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Peterborough Pride celebrates a decade of festivities

'Peterborough's gay scene is an interesting blend of people,' board member says

Peterborough Pride runs from Sept 21 to 27 and is the last Pride of the season. Credit: Courtesy of Peterborough Pride.

Peterborough Pride celebrates a decade of queer festivities this year. Although the town doesn’t have an official gay hangout, treasurer Mike Archer says, “There’s something for everyone” at the last festival of Canada’s Pride season.

Xtra asked Archer what might attract big-city folks this year and how Peterborough’s festival has grown since 2003.

 Xtra: It’s been 10 years since the first Peterborough Pride. How have you seen the festival grow in the past decade?

Mike Archer: The first Peterborough Pride, Sept 13, 2003, was a one-day event that began with Mayor Sylvia Sutherland proclaiming the day as Gay Pride Day. This first event attracted around 400 participants in the city's first Pride parade.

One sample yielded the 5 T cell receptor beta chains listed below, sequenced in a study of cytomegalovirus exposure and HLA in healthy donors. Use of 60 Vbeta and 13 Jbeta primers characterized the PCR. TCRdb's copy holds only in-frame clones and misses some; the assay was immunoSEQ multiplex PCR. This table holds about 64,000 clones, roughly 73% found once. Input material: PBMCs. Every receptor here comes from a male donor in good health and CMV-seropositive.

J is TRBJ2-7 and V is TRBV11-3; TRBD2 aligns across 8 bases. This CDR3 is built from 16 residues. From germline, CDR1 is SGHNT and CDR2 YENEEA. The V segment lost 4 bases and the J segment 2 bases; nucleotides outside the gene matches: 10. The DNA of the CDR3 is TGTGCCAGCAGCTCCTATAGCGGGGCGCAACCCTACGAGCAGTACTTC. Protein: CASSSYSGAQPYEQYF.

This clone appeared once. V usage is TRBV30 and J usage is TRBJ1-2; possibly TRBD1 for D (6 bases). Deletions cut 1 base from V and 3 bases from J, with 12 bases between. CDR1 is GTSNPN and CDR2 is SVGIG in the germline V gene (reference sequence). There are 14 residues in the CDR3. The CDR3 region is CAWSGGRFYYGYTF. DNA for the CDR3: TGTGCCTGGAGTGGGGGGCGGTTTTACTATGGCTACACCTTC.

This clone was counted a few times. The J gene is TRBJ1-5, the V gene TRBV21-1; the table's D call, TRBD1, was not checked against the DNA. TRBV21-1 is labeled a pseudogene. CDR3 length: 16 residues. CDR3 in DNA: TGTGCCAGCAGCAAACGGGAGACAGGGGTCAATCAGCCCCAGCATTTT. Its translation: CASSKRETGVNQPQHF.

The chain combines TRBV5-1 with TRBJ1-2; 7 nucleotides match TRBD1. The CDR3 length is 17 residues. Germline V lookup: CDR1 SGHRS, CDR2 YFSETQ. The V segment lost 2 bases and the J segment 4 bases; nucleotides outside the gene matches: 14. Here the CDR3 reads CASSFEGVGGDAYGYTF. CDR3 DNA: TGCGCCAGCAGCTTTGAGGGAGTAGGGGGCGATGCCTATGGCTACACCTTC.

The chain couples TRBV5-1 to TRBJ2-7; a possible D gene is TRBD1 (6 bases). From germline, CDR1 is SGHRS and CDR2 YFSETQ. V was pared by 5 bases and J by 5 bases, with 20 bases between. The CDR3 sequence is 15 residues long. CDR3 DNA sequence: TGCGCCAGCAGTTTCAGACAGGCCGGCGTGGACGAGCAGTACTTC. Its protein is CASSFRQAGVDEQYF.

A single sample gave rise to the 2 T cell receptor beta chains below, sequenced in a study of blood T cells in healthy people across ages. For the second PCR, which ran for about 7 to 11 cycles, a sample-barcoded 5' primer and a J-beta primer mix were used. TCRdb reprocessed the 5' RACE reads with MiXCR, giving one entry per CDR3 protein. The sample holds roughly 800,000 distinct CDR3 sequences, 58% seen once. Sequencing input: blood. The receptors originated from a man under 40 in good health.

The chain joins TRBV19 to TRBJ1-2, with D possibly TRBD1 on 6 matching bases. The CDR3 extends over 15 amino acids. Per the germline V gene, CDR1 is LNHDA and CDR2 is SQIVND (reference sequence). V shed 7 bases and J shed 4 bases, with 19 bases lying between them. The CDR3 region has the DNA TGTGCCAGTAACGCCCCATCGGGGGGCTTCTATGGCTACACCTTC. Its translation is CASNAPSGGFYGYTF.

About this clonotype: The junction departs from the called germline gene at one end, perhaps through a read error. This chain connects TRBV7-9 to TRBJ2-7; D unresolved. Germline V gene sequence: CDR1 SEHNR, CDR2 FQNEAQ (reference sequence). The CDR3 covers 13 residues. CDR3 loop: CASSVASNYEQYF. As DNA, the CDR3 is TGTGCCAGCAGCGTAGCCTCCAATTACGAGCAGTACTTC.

The following year, the second Pride parade was held with similar attendance, and three additional events were held, including dances and a family picnic. In 2005, with the passage of Bill C-38, marriage equality, the annual celebration took on additional emotion and meaning.

Fast forward to 2012, there were an estimated 1,000 participants in the Pride parade. For 2013, there are two weeks’ worth of Pride-related events, with five events occurring in the week leading up to the official opening. In total, there will be 28 unique events held during these two weeks. One thing that hasn't changed is the family-friendly focus of events that are organized by Peterborough Pride.

Xtra: Although close to Toronto, Peterborough is a smallish town. Has the festival come up against homophobia or individuals who disapprove of the celebrations during its history?